Amanda Stenberg .
Powerful, Powerful girl. Someone who at the age of 16 or 17 is already a role -model to me who is at 21. Age really does not matter but her words are truly powerful for someone of her age.
So black hair has always been an essential component of black culture. Black hair requires upkeep in order for it to grow and remain healthy, so black women have always done their hair. It’s just a part of our identity: braids, locs, twists and cornrows, et cetera.
Cornrows are a really functional way of keeping black textured hair unknotted and neat, but like with style. So you can see why hair is such a big part of hip hop and rap culture. These are style of music which African American communities created in order to affirm our identities and our voices.
In the early 2000’s you saw many R&B stars wearing cornrows: Alicia Keys, Beyonce, R. Kelly and many more.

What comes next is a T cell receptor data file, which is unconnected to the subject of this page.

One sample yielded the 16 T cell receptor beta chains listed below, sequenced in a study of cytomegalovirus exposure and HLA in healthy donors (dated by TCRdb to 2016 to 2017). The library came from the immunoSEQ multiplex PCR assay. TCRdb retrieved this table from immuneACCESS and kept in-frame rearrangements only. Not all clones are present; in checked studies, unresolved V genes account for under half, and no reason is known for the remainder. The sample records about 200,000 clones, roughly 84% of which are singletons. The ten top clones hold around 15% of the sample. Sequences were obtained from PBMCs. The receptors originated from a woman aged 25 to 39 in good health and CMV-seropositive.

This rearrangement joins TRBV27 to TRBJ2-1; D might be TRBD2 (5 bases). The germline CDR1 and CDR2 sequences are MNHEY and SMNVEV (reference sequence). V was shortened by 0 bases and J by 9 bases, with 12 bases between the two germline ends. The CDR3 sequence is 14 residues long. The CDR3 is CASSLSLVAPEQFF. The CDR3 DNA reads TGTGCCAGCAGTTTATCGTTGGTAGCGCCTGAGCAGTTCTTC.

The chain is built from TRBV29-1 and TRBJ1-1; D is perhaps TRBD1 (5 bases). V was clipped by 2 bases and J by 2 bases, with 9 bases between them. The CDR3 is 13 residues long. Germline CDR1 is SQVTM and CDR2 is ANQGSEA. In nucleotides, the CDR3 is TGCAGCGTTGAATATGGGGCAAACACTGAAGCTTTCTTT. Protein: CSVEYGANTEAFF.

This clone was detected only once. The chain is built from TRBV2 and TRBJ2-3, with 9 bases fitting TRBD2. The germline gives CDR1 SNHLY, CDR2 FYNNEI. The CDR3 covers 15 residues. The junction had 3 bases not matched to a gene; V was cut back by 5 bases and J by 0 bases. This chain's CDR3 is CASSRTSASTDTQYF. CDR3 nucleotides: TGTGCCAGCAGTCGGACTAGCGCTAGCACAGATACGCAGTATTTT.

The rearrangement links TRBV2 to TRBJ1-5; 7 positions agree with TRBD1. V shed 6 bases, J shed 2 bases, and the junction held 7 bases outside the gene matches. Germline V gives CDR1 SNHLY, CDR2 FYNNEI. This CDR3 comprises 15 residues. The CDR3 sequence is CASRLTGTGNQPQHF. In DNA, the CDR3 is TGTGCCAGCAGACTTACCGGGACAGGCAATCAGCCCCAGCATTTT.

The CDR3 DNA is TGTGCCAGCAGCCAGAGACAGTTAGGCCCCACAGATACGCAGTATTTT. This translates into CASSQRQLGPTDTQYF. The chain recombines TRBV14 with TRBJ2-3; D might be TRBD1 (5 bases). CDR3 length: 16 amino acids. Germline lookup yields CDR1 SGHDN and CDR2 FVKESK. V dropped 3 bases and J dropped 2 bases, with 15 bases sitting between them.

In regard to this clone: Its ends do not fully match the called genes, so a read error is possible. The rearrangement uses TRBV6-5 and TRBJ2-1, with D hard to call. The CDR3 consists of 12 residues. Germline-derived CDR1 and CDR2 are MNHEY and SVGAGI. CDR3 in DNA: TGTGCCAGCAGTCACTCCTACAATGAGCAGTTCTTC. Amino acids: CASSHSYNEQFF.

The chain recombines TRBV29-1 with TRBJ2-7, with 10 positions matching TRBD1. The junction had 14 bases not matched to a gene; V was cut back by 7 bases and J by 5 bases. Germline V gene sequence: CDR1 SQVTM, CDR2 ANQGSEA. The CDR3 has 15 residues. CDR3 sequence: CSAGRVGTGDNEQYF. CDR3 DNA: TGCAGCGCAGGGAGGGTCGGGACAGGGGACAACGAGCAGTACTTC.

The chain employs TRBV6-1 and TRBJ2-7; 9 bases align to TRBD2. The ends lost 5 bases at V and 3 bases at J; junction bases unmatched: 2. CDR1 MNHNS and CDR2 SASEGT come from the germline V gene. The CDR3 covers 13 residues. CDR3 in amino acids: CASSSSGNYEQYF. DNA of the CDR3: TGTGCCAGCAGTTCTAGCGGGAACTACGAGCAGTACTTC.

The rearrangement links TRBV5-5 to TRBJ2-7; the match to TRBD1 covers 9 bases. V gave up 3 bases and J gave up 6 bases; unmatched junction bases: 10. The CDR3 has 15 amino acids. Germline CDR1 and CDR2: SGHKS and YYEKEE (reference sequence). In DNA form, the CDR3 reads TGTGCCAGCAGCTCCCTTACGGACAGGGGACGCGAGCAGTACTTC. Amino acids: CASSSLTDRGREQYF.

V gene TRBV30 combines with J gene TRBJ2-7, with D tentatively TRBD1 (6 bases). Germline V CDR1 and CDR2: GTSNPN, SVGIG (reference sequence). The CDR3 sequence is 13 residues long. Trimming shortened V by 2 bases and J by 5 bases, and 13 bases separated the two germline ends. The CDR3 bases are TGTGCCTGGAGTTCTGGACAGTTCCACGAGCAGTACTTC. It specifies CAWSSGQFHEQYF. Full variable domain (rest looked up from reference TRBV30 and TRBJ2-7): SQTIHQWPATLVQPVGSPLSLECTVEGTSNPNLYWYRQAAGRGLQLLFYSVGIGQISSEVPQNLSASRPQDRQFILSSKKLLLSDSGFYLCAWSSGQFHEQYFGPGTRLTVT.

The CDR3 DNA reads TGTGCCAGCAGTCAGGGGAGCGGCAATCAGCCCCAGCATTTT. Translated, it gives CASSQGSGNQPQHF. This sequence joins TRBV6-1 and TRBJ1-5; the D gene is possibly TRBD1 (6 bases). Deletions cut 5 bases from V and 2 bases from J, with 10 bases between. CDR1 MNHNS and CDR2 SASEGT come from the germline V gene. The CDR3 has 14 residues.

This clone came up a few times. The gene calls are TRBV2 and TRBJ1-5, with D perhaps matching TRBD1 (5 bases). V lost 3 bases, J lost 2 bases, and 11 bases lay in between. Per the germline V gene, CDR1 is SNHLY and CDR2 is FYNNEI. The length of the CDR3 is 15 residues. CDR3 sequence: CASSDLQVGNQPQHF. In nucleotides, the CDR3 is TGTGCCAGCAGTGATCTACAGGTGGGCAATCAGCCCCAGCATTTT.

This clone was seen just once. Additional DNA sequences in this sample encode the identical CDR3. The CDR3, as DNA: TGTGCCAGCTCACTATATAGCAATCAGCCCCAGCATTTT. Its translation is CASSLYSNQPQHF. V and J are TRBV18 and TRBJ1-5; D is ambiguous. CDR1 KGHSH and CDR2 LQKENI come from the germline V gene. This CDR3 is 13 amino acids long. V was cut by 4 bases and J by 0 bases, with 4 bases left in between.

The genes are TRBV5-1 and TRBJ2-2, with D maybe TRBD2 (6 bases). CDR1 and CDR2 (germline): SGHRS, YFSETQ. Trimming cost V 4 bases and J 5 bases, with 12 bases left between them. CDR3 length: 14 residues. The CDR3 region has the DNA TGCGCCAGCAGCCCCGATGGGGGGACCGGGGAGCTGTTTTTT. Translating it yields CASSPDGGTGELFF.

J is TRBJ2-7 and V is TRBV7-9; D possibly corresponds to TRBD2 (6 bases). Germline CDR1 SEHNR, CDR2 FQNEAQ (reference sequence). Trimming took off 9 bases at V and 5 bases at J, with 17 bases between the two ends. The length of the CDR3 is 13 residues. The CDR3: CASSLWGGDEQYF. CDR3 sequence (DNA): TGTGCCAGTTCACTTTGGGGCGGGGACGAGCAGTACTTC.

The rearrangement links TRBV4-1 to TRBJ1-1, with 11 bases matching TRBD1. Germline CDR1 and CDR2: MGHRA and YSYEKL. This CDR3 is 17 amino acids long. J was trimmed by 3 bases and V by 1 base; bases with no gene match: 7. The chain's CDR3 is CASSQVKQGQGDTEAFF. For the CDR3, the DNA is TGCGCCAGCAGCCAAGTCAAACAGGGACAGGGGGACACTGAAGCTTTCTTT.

As hip hop became more and more popular integrated into pop culture, so did Black culture. Eminem’s album went four times platinum and he achieved immense success in hip hop the world. Black culture had become popular.
As the early 2000’s turned into 2010’s, white people began to wear clothing and accessories associated with hip hop, more and more celebrities could be seen wearing cornrows and braids and even grills. So by 2013, the fashion world had adopted cornrows as well. Cornrows and braids were seen on high fashion runways, for brands like Marchesa and Alexander McQueen and magazines editorial campaigns featuring cornrows as a new urban hairstyle.
Riff Raff came on to the scene, a suburban white middle class man who almost ironically took on a Black-set and wore braids and gold teeth. And then James Franco took inspiration from Riff Raff first of all Alien Spring Breakers. Hip hop stars and icons adopted Black culture as a way of being edgy and gaining attention.
In 2013, Miley Cyrus twerks and uses Black women as props and in 2014, in one of her videos called “This is How We Do”, Katy Perry uses ebonics and hand gestures, eats watermelons while wearing cornrows before cutting explicably to a picture of Aretha Franklin.